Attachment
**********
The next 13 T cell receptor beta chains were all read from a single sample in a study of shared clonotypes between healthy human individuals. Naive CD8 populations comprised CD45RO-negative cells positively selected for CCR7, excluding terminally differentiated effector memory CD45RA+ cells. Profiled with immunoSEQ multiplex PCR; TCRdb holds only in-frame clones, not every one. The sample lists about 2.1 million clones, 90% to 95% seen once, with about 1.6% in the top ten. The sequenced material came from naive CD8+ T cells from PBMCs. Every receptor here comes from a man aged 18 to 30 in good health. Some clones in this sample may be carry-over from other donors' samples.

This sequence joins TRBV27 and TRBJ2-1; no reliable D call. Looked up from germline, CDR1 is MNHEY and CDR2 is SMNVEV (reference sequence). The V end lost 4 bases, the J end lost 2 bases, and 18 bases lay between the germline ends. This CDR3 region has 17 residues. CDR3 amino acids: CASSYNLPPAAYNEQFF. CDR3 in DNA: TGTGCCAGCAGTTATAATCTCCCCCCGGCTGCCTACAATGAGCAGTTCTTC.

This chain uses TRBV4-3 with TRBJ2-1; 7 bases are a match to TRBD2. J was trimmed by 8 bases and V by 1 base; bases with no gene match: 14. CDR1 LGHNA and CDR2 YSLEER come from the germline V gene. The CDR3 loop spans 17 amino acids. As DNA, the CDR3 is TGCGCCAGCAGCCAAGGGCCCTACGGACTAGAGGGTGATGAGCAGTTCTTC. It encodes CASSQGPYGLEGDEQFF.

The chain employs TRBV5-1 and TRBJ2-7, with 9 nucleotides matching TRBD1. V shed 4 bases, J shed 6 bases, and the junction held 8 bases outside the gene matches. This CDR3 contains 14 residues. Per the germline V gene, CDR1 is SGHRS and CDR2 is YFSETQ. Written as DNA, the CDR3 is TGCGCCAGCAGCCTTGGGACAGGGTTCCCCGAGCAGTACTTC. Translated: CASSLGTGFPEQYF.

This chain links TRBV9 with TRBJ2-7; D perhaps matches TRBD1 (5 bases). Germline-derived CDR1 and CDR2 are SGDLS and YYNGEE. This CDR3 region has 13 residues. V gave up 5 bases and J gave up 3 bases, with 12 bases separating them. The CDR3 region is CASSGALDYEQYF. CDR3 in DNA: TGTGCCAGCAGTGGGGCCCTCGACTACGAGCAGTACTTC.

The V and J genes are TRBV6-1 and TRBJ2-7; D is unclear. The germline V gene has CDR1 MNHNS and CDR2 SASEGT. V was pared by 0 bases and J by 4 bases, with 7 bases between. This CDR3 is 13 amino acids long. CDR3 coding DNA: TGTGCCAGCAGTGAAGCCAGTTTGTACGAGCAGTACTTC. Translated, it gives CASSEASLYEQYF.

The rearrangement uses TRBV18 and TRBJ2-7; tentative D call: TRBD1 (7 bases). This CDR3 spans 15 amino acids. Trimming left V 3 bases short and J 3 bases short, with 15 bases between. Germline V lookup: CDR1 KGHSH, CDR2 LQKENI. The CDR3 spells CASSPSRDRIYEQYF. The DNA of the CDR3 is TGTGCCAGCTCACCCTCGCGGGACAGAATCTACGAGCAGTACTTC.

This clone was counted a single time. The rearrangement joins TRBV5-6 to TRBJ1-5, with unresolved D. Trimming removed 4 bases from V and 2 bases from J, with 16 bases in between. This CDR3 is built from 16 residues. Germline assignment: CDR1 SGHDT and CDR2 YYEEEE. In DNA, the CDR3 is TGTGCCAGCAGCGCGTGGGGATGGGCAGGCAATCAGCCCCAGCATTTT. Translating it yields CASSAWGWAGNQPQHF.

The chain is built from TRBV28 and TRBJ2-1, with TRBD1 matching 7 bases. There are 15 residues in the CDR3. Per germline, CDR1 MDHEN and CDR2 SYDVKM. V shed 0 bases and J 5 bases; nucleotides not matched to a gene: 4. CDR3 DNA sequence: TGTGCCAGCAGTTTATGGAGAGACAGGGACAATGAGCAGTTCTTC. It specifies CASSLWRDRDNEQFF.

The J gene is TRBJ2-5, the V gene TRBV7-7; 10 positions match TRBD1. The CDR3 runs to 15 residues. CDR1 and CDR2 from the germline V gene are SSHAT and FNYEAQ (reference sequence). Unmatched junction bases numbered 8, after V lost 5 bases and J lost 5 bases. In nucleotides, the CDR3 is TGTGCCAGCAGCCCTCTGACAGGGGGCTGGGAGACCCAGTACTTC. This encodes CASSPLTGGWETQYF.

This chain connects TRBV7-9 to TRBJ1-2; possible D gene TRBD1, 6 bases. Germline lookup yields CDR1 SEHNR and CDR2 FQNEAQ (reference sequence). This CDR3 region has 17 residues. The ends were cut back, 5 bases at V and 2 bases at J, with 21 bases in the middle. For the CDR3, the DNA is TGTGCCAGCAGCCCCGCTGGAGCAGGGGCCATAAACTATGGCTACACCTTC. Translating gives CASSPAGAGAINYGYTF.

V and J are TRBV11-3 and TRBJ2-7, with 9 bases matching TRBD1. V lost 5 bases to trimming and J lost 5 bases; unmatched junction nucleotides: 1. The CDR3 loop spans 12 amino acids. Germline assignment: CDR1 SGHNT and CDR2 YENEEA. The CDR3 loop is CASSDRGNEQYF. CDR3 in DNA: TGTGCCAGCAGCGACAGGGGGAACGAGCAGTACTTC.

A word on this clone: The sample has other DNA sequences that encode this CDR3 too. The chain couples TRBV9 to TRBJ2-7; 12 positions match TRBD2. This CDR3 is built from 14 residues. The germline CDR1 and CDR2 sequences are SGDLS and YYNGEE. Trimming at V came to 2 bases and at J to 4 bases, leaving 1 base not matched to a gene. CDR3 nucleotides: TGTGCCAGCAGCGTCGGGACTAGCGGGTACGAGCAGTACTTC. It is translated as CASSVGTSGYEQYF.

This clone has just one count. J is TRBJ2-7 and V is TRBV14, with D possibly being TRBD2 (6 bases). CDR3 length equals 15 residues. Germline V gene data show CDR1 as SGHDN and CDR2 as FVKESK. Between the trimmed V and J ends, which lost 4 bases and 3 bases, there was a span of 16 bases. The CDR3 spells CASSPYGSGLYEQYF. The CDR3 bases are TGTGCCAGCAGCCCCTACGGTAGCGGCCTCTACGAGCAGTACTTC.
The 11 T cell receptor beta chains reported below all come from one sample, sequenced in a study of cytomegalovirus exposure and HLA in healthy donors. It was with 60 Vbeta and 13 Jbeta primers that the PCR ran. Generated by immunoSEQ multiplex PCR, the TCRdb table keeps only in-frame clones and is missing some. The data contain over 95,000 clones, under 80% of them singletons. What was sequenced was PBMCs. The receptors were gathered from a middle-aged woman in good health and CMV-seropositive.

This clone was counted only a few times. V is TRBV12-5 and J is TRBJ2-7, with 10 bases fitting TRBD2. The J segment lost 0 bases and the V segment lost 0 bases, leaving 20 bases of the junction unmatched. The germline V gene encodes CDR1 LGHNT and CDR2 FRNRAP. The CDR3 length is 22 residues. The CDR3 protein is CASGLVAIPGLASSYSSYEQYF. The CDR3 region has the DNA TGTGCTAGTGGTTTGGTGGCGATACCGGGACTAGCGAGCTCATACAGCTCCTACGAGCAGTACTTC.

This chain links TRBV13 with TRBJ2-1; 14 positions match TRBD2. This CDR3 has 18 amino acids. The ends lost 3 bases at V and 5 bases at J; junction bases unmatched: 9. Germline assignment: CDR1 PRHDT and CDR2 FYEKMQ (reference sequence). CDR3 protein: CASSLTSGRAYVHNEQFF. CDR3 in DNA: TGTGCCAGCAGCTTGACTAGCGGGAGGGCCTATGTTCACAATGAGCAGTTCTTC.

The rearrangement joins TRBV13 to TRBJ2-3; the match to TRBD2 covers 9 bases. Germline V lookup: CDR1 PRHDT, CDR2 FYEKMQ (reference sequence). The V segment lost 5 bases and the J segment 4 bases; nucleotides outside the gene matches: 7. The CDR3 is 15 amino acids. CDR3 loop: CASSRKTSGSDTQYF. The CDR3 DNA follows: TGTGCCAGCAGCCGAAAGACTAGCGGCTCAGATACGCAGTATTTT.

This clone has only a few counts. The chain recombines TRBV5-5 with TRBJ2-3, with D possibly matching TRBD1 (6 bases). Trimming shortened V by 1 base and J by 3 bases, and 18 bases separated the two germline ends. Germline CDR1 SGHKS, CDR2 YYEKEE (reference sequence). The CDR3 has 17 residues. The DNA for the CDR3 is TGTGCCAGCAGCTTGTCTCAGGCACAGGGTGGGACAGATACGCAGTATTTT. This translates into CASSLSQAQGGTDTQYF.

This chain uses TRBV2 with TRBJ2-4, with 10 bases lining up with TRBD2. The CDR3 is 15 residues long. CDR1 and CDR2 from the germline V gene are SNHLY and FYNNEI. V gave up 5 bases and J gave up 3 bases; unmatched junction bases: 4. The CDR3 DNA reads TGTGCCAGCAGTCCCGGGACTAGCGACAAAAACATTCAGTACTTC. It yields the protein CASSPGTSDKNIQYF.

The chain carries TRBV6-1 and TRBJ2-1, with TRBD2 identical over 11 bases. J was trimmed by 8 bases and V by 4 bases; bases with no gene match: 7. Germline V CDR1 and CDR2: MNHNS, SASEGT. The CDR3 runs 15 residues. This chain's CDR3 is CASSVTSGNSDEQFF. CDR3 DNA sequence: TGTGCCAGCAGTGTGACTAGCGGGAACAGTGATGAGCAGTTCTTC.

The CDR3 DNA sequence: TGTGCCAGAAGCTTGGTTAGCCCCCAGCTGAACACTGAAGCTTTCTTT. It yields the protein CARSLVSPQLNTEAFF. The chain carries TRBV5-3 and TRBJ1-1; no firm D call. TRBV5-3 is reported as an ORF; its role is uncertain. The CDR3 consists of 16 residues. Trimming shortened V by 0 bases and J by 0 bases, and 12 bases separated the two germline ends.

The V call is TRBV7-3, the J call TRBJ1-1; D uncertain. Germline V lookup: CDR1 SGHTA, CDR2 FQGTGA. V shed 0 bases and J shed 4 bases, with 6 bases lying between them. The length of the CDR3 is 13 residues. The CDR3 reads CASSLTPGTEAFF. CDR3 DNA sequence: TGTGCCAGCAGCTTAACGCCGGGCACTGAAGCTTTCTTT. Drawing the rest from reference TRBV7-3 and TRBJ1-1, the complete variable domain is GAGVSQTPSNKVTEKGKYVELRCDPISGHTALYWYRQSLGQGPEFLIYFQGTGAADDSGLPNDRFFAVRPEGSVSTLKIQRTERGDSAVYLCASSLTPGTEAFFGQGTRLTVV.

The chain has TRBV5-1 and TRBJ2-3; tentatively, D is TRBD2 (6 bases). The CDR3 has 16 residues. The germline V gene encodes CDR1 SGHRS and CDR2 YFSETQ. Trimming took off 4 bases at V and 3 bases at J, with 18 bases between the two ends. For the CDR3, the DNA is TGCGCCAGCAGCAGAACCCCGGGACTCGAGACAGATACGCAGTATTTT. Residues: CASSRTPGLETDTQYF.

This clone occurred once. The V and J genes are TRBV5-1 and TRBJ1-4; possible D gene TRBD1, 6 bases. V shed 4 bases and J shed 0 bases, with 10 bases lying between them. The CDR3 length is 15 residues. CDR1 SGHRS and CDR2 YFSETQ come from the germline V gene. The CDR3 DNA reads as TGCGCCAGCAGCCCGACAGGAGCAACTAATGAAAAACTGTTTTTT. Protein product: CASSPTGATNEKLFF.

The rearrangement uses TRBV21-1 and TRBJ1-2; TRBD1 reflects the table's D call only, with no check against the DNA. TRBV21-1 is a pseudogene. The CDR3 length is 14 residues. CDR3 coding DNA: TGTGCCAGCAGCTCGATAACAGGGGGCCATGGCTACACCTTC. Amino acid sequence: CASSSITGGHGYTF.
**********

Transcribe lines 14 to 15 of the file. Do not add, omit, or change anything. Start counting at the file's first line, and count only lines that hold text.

This clone has just one count. J is TRBJ2-7 and V is TRBV14, with D possibly being TRBD2 (6 bases). CDR3 length equals 15 residues. Germline V gene data show CDR1 as SGHDN and CDR2 as FVKESK. Between the trimmed V and J ends, which lost 4 bases and 3 bases, there was a span of 16 bases. The CDR3 spells CASSPYGSGLYEQYF. The CDR3 bases are TGTGCCAGCAGCCCCTACGGTAGCGGCCTCTACGAGCAGTACTTC.
The 11 T cell receptor beta chains reported below all come from one sample, sequenced in a study of cytomegalovirus exposure and HLA in healthy donors. It was with 60 Vbeta and 13 Jbeta primers that the PCR ran. Generated by immunoSEQ multiplex PCR, the TCRdb table keeps only in-frame clones and is missing some. The data contain over 95,000 clones, under 80% of them singletons. What was sequenced was PBMCs. The receptors were gathered from a middle-aged woman in good health and CMV-seropositive.